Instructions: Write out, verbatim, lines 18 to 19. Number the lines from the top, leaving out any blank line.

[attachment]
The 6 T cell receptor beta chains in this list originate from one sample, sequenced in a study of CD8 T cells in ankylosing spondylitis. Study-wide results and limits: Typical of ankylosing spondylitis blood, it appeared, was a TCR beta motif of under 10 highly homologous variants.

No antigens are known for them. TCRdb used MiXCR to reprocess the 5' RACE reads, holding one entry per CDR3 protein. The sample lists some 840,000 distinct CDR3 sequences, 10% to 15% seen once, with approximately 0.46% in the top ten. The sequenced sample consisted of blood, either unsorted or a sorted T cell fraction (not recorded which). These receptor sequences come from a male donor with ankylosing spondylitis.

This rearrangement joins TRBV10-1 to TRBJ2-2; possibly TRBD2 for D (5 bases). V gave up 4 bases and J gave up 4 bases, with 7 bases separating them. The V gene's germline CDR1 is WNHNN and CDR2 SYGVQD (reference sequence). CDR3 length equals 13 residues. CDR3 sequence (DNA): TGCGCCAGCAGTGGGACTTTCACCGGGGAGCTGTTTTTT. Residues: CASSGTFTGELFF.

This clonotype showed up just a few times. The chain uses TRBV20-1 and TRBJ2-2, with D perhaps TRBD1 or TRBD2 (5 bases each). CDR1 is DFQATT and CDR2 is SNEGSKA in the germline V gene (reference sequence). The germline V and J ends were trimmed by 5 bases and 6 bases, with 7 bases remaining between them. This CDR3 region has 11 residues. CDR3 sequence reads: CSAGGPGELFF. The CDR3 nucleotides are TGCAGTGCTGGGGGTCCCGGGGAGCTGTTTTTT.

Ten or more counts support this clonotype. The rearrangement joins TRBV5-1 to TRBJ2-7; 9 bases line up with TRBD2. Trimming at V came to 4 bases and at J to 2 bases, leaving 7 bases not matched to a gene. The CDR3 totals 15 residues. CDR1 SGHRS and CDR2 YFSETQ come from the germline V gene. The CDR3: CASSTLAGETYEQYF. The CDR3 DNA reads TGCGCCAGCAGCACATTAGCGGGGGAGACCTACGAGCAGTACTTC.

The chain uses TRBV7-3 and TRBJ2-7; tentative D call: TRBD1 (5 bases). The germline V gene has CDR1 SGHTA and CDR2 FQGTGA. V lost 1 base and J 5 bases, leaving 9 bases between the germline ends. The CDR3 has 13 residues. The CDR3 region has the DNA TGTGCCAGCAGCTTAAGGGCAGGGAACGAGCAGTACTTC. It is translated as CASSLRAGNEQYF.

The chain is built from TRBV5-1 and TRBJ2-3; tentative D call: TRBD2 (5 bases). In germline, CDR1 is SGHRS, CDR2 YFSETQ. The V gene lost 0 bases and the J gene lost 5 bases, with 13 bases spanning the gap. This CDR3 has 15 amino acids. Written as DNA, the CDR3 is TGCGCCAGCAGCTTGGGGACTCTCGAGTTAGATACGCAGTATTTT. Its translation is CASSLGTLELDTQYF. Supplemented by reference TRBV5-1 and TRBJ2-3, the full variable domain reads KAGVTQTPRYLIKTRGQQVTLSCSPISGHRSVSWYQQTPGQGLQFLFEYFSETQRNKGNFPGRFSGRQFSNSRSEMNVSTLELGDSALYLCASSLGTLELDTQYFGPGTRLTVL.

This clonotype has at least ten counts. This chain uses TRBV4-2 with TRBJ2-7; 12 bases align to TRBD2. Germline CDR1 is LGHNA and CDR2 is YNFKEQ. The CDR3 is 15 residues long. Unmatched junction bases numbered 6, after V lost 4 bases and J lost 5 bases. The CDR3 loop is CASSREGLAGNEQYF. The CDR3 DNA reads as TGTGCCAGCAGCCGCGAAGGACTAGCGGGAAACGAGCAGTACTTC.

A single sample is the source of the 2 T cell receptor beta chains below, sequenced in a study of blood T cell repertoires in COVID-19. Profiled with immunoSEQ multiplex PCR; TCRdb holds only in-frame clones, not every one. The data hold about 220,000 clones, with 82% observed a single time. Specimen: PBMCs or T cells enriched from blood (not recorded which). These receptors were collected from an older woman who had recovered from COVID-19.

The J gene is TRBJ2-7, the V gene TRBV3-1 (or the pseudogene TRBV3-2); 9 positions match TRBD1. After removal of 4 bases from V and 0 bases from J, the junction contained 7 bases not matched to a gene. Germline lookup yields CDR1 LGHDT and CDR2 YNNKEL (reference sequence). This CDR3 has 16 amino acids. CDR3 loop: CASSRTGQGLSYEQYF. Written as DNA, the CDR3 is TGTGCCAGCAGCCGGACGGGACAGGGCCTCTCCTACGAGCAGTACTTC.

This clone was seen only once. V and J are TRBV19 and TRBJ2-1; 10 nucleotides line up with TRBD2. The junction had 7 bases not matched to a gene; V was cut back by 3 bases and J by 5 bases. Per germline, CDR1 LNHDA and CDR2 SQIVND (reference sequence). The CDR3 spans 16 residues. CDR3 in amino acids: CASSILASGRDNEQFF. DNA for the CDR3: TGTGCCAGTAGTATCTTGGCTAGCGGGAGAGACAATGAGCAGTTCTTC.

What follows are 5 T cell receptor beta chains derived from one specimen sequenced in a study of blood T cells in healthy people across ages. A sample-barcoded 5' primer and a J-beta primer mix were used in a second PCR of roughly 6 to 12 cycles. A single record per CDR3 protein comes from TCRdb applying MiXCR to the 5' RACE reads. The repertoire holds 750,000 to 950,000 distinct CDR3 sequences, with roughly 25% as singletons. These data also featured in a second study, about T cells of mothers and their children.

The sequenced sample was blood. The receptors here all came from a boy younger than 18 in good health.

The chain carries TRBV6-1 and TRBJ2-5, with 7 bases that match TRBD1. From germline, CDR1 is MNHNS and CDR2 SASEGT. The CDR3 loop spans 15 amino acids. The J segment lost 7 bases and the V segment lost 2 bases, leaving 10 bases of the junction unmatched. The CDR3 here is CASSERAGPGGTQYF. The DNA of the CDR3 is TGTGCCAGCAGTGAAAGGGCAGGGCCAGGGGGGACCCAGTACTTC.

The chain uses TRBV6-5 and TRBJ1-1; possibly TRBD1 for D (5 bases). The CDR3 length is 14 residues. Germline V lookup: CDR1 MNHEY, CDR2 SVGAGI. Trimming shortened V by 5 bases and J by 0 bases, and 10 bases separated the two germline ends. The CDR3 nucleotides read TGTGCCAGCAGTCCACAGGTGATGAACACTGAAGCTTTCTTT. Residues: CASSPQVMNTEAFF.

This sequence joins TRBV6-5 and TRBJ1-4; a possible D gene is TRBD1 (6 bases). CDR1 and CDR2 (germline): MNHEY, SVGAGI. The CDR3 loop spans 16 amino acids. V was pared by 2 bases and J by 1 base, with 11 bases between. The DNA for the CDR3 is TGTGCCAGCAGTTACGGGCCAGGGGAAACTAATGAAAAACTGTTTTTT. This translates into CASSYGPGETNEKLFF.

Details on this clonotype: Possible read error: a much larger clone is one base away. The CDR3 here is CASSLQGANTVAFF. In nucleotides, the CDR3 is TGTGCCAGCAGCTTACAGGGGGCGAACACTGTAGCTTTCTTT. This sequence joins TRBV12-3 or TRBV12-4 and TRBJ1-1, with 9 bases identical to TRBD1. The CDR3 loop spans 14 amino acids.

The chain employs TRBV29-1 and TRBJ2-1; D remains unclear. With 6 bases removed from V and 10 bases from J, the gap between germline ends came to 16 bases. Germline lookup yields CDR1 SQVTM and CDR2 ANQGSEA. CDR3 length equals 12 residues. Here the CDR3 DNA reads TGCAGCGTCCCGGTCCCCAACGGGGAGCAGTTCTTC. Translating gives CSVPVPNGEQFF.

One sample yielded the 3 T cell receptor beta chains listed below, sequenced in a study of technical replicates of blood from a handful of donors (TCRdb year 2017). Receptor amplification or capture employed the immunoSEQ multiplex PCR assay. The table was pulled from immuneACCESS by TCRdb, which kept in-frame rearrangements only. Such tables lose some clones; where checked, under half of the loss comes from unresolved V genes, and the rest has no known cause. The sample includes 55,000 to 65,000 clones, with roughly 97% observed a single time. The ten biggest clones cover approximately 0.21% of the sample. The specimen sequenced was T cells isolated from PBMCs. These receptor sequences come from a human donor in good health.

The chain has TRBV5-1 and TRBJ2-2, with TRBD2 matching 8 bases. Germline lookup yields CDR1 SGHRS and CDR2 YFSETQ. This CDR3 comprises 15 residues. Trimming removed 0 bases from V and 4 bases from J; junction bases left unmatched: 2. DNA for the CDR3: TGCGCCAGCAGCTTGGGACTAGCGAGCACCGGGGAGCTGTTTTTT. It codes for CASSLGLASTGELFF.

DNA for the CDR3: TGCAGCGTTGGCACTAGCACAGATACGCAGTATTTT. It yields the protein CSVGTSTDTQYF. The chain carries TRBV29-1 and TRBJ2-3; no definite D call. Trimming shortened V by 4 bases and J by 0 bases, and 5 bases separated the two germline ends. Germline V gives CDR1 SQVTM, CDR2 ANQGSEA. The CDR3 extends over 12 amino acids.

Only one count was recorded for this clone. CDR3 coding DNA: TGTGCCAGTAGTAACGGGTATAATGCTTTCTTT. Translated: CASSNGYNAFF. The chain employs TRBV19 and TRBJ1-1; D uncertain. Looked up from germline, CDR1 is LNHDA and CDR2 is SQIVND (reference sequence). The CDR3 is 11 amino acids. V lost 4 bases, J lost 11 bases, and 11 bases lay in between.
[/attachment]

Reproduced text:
The chain employs TRBV29-1 and TRBJ2-1; D remains unclear. With 6 bases removed from V and 10 bases from J, the gap between germline ends came to 16 bases. Germline lookup yields CDR1 SQVTM and CDR2 ANQGSEA. CDR3 length equals 12 residues. Here the CDR3 DNA reads TGCAGCGTCCCGGTCCCCAACGGGGAGCAGTTCTTC. Translating gives CSVPVPNGEQFF.

One sample yielded the 3 T cell receptor beta chains listed below, sequenced in a study of technical replicates of blood from a handful of donors (TCRdb year 2017). Receptor amplification or capture employed the immunoSEQ multiplex PCR assay. The table was pulled from immuneACCESS by TCRdb, which kept in-frame rearrangements only. Such tables lose some clones; where checked, under half of the loss comes from unresolved V genes, and the rest has no known cause. The sample includes 55,000 to 65,000 clones, with roughly 97% observed a single time. The ten biggest clones cover approximately 0.21% of the sample. The specimen sequenced was T cells isolated from PBMCs. These receptor sequences come from a human donor in good health.